Thursday, July 4, 2013

1307.1084 (H. Matheson et al.)

X-ray Observations of the Supernova Remnant CTB 87 (G74.9+1.2): An Evolved Pulsar Wind Nebula    [PDF]

H. Matheson, S. Safi-Harb, R. Kothes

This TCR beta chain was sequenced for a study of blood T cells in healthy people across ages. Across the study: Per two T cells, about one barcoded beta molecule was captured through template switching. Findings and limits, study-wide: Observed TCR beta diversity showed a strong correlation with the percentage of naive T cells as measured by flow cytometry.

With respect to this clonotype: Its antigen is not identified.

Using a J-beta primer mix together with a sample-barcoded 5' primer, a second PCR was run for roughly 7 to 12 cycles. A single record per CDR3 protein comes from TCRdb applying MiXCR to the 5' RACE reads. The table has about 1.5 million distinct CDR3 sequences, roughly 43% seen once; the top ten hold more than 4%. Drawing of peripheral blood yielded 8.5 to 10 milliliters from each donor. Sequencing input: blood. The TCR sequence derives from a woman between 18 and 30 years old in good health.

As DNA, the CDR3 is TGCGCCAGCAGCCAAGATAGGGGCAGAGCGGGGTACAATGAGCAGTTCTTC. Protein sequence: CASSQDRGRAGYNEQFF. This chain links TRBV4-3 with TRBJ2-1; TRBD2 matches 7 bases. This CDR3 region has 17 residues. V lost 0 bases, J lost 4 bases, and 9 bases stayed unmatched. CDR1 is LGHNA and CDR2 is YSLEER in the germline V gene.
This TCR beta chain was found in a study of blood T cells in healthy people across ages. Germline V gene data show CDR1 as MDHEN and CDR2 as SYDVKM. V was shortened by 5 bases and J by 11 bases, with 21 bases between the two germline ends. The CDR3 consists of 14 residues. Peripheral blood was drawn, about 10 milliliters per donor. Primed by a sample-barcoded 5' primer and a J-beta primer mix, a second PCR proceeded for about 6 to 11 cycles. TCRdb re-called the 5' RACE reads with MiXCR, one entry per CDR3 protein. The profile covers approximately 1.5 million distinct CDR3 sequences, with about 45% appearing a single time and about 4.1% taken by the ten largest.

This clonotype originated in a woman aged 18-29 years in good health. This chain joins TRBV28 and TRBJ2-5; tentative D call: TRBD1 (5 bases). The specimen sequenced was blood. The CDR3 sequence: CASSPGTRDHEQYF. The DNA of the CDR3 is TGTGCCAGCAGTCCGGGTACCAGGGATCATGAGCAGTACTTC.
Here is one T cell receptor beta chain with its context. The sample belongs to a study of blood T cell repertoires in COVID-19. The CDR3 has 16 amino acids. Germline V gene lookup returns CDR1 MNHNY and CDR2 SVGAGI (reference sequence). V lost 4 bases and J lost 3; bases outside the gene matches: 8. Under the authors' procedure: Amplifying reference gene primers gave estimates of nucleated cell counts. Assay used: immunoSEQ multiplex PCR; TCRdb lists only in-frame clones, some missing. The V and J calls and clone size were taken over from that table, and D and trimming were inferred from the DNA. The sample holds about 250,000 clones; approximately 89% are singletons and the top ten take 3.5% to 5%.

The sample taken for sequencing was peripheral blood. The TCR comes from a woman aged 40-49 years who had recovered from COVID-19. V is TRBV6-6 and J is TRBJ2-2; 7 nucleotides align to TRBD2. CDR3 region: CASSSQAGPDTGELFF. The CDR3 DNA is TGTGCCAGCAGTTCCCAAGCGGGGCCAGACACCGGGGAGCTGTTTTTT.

Pulsar wind nebulae (PWNe) studies with the Chandra X-ray Observatory have opened a new window to address the physics of pulsar winds, zoom on their interaction with their hosting supernova remnant (SNR) and interstellar medium, and identify their powering engines. We here present a new 70 ks, plus an archived 18 ks, Chandra ACIS observation of the SNR CTB 87 (G74.9+1.2), classified as a PWN with unusual radio properties and poorly studied in X-rays. We find that the peak of the X-ray emission is clearly offset from the peak of the radio emission by ~100" and located at the southeastern edge of the radio nebula. We detect a point source - the putative pulsar - at the peak of the X-ray emission and study its spectrum separately from the PWN. This new point source, CXOU J201609.2+371110, is surrounded by a compact nebula displaying a torus-like structure and possibly a jet. A more extended diffuse nebula is offset from the radio nebula, extending from the point source to the northwest for ~250" The spectra of the point source, compact nebula and extended diffuse nebula are all well described by a power law model with a photon index of 1.1 (0.7-1.6), 1.2 (0.9-1.4) and 1.7 (1.5-1.8), respectively, for a column density N_H = 1.38 (1.21-1.57) x 10^22 cm^-2 (90% confidence). The total X-ray luminosity of the source is ~1.6 x 10^34 erg s^-1 at an assumed distance of 6.1 kpc, with ~2% and 6% contribution from the point source and compact nebula, respectively. The observed properties suggest that CTB 87 is an evolved (~5-28 kyr) PWN, with the extended radio emission likely a `relic' PWN, as in Vela-X and G327.1-1.1. To date, however, there is no evidence for thermal X-ray emission from this SNR, and the SNR shell is still missing, suggesting expansion into a low-density medium (n_0 < 0.2 cm^-3, assuming D = 6.1 kpc), likely caused by a stellar wind bubble blown by the progenitor star.
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